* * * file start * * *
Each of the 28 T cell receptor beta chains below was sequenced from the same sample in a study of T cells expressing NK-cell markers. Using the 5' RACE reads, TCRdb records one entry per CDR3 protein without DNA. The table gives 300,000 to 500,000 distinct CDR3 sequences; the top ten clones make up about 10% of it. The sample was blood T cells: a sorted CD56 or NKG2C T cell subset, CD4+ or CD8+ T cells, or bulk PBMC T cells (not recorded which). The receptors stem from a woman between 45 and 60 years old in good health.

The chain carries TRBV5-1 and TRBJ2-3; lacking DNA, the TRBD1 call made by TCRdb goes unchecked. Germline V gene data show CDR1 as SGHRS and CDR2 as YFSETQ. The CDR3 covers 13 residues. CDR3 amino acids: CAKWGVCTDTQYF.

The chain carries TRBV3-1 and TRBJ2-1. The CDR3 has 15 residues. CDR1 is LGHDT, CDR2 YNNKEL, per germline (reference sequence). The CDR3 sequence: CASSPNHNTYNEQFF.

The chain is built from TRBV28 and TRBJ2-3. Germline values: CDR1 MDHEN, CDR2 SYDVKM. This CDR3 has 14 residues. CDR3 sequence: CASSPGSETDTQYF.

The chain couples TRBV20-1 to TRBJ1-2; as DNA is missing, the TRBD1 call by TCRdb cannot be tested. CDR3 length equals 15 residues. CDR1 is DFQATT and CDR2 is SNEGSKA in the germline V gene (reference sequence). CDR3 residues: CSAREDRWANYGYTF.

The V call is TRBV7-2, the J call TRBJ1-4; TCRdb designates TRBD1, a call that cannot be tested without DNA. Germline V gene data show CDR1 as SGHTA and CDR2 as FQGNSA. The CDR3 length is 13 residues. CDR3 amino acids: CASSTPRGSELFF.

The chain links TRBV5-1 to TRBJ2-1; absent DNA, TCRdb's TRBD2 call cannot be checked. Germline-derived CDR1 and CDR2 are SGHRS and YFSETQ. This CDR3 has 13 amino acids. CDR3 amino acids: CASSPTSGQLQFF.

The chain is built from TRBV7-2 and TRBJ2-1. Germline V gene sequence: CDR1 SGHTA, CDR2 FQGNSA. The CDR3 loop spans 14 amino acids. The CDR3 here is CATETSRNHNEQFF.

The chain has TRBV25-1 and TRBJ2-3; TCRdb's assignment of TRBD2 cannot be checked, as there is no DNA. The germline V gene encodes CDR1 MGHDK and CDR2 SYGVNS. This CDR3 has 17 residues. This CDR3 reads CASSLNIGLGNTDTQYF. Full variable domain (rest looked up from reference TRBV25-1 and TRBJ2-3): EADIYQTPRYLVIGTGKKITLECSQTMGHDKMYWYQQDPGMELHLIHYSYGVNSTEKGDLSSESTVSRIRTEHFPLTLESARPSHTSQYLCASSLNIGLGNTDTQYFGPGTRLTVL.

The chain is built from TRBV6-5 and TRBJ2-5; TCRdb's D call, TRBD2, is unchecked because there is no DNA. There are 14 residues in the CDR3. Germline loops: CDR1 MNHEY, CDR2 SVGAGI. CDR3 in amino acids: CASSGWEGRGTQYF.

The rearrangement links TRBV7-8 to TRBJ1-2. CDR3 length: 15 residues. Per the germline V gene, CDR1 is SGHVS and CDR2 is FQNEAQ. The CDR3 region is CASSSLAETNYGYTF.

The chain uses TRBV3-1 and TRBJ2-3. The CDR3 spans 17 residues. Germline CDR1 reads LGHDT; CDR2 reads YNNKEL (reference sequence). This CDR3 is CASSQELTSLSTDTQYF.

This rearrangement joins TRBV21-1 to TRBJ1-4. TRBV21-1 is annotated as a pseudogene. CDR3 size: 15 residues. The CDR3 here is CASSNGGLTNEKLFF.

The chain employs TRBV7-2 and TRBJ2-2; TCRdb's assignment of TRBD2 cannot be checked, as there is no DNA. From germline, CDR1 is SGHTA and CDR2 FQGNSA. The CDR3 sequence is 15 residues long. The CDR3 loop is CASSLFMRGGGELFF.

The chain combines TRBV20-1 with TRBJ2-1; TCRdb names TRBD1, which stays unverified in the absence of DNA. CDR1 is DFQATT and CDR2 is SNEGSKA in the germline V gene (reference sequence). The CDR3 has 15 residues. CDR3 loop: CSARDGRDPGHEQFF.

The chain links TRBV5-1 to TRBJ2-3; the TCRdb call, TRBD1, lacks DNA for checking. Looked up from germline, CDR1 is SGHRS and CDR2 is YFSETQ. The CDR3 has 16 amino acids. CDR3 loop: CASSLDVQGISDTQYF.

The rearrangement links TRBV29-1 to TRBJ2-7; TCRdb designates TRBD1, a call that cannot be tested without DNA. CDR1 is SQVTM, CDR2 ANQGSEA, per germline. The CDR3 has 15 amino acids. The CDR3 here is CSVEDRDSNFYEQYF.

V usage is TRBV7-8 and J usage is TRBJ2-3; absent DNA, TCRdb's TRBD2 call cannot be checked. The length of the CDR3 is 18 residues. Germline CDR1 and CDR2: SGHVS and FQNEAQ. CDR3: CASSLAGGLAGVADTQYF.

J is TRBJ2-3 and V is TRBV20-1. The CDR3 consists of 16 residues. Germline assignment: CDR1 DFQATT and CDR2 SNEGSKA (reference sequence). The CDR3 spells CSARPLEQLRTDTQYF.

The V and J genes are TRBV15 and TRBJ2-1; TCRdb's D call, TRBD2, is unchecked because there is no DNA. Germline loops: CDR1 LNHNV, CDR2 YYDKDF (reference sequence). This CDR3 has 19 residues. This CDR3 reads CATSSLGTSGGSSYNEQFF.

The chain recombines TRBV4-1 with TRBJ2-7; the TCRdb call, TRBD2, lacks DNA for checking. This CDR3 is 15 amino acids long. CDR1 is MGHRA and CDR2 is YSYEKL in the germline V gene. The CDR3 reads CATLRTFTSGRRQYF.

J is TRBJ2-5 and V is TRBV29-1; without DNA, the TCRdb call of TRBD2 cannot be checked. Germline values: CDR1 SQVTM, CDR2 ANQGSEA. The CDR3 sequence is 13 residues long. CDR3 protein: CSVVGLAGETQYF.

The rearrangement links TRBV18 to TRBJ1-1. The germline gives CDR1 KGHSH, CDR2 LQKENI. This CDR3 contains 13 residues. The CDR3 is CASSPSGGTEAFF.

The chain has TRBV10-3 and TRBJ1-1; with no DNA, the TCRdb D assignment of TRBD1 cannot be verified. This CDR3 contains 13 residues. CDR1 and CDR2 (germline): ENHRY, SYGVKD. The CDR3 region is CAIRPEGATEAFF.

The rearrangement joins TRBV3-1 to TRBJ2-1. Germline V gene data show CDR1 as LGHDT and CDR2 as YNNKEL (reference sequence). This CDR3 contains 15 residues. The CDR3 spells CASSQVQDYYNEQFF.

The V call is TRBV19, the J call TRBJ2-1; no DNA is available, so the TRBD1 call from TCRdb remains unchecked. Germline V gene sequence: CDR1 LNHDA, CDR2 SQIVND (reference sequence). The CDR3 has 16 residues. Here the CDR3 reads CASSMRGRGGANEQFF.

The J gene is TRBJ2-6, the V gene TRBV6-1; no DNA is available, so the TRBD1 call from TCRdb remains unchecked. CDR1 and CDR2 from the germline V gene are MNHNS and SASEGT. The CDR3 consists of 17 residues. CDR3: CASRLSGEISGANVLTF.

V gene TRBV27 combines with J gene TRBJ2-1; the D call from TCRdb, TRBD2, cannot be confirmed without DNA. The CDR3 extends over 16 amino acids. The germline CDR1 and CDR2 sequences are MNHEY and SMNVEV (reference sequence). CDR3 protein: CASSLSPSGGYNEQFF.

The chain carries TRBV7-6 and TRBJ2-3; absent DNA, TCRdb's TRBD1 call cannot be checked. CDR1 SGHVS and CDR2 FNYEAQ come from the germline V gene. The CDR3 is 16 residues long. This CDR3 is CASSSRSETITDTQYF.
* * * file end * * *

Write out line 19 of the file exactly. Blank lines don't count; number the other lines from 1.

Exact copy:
J is TRBJ2-3 and V is TRBV20-1. The CDR3 consists of 16 residues. Germline assignment: CDR1 DFQATT and CDR2 SNEGSKA (reference sequence). The CDR3 spells CSARPLEQLRTDTQYF.